Chronogram, May 2013

       For nearly a decade, New Paltz's hard-core troubadour, David Kraai, has honed his own brand of "Cosmic American Music," a blend of country, rock, folk, and soul originally distilled by artists like Gram Parsons, The Band, and Leon Russell. After incessant gigging, writing, and globetrotting, Kraai now shares stages and makes recordings with standard-bearers of the genre: Country Dreamer, his third and finest CD, features contributions from members of The Black Crowes, Gov't Mule, and Emmylou Harris's band. While these guests add stellar musicianship, Kraai's own Saddle Tramps are no slouches, either; of particular note is frequent duet partner and banjoist Amy Laber, Country Dreamer's not-so-secret weapon. When Laber's barefoot-angel harmonies entwine with Kraai's sad-'n'-sexy twang—especially on the rollicking "Old Oak and Chicory" and the country-soul nugget "Home Sweet Home"—the vocal combo goes down like overproof whisky on a cold Catskill night.
       Lyrically, Kraai's got some potent neo-hippie zingers: "Cigarettes and prescription pills can't keep you from going crazy / You'll find out just who you are when you get the chance to be lazy." Country Dreamer offers a wide range of lean, hooky, honky-tonk-friendly fare; raunch-rock on "Gettin' Dirty," Memphis balladry on "Dreamin' With You," and Allmans-y raving on "That's Just the Way We Roll." Whether he's bending those blue notes or shouting to the cheap seats, this Catskill-billy delivers deeply refreshing exuberance, awakening the unashamed flower child in us all.

Poughkeepsie Journal, 02/01/13

       There is something about the image of a “Country Dreamer” that really grabs hold of me.
       I think of fence posts and ridges, and hay bales and campfires, and front porches and hard jamming on acoustic instruments.
       I will also forever associate the notion of a “Country Dreamer” with Gardiner musician David Kraai, who is originally from New Paltz. Kraai’s passion is music — writing it, performing it and seeing it live whenever he can. And the name of his new CD is Country Dreamer.
       What you will get is a showcase of music that recalls simple times, but is steeped in complexity. Kraai’s record is lush, with pedal steel guitar, mandolin and vocals that conjure the attitude of Chris Robinson from The Black Crowes and the humility and innocence of Woody Guthrie.
       I run into Kraai often at shows around the region and he is always good for gigs himself, on an ongoing basis, at any number of area venues.
       Kraai is passionate about good music. He is driven.
       And he looks at composing and performing and delivering a solid night of music to an audience as a calling.
       “A song kind of starts out with one idea or some line that I thought of,” said Kraai. “It’s always rooted in, I guess, my emotions. I take my perspective and make it sound universal.”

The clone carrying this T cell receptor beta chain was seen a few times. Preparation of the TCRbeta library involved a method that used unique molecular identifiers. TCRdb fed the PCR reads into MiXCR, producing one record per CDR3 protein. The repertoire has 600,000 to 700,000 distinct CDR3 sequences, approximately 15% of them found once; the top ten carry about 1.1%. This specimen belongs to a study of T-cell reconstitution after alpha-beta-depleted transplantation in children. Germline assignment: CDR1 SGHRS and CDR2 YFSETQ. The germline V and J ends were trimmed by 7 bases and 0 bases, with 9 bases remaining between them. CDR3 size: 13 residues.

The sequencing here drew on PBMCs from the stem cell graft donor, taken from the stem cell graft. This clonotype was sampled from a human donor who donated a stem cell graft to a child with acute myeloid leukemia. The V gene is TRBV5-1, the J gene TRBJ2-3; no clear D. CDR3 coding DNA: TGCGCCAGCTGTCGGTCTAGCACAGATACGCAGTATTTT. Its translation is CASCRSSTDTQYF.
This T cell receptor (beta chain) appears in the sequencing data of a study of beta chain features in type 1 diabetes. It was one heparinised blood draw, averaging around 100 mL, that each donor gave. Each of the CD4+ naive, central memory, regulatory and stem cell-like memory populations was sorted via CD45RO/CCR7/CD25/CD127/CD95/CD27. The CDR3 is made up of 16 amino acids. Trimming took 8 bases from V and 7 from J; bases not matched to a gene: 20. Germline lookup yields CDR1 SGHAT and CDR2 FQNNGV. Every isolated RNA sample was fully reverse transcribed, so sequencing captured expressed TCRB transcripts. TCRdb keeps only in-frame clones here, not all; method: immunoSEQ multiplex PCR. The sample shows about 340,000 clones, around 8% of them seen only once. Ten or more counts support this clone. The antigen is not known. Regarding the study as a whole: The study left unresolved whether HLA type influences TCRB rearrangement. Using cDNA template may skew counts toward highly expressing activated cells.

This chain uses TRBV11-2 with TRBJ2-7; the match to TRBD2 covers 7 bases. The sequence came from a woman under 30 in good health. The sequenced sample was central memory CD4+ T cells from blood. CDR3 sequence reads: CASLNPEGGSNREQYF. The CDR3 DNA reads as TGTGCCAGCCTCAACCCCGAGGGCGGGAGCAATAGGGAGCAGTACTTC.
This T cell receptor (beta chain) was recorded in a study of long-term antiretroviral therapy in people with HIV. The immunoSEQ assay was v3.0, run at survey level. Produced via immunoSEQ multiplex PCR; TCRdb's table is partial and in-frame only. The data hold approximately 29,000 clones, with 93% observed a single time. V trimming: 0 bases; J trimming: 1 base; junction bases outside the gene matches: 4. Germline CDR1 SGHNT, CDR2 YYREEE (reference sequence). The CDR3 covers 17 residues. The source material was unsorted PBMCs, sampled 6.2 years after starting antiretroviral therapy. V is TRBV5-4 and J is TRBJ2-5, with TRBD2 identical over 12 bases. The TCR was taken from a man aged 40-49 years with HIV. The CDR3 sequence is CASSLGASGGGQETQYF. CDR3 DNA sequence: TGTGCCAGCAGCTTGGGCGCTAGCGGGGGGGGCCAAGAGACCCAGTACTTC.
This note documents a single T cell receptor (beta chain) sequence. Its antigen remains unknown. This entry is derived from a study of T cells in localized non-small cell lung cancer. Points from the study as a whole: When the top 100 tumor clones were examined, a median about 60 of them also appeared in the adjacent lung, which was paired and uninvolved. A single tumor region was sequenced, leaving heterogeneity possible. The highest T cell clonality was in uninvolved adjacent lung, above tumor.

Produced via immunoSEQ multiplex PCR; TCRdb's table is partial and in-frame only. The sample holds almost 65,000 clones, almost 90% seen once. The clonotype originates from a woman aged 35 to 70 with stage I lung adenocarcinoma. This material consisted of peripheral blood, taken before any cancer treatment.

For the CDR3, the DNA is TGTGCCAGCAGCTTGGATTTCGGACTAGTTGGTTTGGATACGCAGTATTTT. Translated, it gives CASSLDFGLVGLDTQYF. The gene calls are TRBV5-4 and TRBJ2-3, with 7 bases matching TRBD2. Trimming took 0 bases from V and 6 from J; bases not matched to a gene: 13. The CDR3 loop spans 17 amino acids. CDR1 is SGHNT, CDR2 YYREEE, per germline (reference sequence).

Alt Country Netherlands, 12/22/12

       These are strong lyrics, "You might have been to Paris once, but I’ve been to Paris, Texas twice." But, that's what David Kraai has said to the beautiful lady who chose a fast guy on Wall Street instead. Kraai doesn't have a Swiss bank account, give him only the country life. He understands very well that this message probably won't get through to the woman in question. So be it. Country Dreamer is an album where more strong lyrics like these stand out. But, above all, it is an album full of nostalgic longing. That can be seen when this artist from New York's Hudson Valley sings songs like "Home Sweet Home" and "Old Oak And Chicory." On "Gettin' Dirty" we come to know more about: "Skinny dippin' way out of sight / Gettin' dirty / Sometimes dirty is better." It's an uptempo song with piano, saxophone, organ and guitar work that first tends towards Southern country-soul, while the solo at the end brings to mind old fashioned rock 'n' roll. That song about Paris has beautiful steel guitar and splashing banjo. "That's Just The Way We Roll" closes off the country-rock on Country Dreamer with a nice funky rhythm, long guitar solos and the percussion and keys actually lean a little towards Wet Willie.

Daily Freeman, 11/09/12

       Singer-songwriter David Kraai was born in New York City and raised upstate. Though his music leans towards country hard, he’s played the notable New York clubs like CBGBs and Sidewalk Cafe. He released A Denim Fall on his own and high & lonesome as David Kraai & The Saddle Tramps, with guitarist Sean Powell, bass player Jon Stern and drummer Chris Ragucci.
       This release is billed as just David Kraai, though The Saddle Tramps still appear.
       It starts off with the twangy snap of “Old Oak And Chicory” as Kraai paints a picture of faded jeans, old guitars and new goodbyes.
       The lively “Gettin' Dirty” advocates rolling up your sleeves and digging in. A crisp arrangement propels “American Darling.” Neil Franz’ juicy pedal steel kicks off “Paris, Texas Twice” (you’ve gotta have a song about Texas) and the forceful “Straight Shooter” (you gotta have a song about guns) rocks hard. Kraai’s “You Won’t Find A Better Man (To Treat You Right)” is a classic free-wheeling, top-down love ode, while the best one might be “That’s Just the Way We Roll,” where Kraai sings about the comradery and rewards of being in a band.
       The real secret weapon here is the brilliant Danny Louis, whose keyboard touches add the perfect flair to Kraai’s well thought-out country tinged rock songs.
       Kraai’s sound volley’s between Gram Parsons’ proto Alt-country and Bruce Springsteen’s grand epics, and that’s a good place to be.

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